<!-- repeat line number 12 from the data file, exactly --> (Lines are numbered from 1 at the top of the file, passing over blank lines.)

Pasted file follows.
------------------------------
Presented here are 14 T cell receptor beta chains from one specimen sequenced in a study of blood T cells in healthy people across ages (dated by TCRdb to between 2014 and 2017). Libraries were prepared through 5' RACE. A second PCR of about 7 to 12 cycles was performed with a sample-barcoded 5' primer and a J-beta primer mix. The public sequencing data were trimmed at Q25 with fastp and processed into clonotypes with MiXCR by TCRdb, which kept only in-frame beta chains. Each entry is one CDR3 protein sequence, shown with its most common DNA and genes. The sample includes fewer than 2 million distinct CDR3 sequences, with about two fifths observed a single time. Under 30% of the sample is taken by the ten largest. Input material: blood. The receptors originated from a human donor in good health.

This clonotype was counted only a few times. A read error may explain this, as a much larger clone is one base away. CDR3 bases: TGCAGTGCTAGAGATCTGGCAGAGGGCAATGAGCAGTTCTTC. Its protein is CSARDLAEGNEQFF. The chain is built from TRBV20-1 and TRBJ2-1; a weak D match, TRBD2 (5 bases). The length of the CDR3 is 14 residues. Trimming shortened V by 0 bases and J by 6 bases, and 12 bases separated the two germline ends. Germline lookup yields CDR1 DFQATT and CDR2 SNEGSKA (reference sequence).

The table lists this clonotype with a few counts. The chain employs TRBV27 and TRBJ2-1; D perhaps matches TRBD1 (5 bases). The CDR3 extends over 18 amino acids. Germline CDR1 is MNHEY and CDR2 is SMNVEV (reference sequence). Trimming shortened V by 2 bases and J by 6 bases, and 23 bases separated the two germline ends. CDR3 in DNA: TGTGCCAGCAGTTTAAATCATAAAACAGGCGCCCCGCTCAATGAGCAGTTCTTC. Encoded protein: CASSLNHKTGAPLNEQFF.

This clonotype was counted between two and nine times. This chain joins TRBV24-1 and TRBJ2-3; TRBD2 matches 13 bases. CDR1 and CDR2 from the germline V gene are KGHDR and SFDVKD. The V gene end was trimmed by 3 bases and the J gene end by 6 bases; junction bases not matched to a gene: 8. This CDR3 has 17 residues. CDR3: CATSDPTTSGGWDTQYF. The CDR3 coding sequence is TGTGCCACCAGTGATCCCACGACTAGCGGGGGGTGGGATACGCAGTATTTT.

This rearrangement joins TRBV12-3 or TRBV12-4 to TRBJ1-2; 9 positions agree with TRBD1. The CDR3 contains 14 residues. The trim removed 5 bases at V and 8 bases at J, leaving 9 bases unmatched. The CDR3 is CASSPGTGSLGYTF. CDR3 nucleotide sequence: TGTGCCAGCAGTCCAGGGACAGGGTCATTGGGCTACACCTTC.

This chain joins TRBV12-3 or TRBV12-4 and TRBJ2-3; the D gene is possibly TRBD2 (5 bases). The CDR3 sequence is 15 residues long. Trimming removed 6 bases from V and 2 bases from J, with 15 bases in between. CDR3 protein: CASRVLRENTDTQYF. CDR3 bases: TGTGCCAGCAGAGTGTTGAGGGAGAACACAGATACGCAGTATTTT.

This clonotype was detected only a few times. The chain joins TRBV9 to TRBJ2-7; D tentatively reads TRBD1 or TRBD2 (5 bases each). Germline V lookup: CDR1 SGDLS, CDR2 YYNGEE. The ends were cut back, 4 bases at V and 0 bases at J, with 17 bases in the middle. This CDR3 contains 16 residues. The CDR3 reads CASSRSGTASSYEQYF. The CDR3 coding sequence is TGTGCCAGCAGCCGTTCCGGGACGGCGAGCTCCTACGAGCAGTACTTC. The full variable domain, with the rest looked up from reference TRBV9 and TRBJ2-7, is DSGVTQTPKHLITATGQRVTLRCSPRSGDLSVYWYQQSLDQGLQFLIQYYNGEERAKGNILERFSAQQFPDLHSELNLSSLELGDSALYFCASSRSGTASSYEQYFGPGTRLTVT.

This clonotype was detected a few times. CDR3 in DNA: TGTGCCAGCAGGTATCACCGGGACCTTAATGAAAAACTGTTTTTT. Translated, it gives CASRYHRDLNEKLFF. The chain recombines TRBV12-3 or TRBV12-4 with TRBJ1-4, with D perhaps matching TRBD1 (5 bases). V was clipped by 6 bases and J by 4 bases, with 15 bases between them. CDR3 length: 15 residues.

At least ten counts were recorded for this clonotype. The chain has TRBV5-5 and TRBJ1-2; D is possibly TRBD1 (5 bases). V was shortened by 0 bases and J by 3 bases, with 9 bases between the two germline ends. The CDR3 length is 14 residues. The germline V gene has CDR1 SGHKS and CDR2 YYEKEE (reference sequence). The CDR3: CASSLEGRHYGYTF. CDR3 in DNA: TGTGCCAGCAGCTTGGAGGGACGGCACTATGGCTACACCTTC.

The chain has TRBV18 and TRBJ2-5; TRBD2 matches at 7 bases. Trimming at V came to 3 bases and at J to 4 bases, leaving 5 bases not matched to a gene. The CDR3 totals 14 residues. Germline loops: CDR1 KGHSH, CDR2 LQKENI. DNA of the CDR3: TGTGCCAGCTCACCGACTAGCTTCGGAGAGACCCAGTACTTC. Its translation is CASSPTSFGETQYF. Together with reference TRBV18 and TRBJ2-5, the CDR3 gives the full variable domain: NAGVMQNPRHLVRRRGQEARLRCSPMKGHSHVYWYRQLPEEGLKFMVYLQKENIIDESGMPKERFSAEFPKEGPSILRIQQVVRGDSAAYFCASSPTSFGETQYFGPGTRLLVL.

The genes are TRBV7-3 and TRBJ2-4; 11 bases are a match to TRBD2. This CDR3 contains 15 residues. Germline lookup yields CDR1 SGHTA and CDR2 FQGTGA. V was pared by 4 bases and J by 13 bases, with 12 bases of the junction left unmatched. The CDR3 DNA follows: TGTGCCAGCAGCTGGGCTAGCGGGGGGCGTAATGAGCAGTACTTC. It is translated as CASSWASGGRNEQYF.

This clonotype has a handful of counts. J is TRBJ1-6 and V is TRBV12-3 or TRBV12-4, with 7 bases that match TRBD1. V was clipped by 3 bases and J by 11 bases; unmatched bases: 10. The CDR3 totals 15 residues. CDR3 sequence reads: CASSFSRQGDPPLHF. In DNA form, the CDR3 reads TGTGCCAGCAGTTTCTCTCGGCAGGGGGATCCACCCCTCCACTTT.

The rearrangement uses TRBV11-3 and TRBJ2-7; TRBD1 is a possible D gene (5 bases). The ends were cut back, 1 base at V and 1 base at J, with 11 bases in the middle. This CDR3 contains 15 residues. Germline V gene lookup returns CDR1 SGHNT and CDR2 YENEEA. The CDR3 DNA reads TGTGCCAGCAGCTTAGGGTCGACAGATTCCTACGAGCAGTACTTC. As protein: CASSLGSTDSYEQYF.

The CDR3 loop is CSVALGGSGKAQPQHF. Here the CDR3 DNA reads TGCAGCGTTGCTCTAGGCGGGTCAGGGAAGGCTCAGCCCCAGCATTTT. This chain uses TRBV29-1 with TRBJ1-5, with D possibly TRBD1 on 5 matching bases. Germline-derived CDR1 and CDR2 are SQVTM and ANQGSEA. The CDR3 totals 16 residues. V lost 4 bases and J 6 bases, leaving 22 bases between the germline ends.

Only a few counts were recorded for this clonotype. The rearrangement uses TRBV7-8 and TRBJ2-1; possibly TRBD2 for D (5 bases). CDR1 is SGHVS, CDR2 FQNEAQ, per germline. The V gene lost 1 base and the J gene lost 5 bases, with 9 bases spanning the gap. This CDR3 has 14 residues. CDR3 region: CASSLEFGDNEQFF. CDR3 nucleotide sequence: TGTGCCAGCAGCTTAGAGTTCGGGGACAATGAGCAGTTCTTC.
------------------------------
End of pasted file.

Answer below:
This clonotype has a handful of counts. J is TRBJ1-6 and V is TRBV12-3 or TRBV12-4, with 7 bases that match TRBD1. V was clipped by 3 bases and J by 11 bases; unmatched bases: 10. The CDR3 totals 15 residues. CDR3 sequence reads: CASSFSRQGDPPLHF. In DNA form, the CDR3 reads TGTGCCAGCAGTTTCTCTCGGCAGGGGGATCCACCCCTCCACTTT.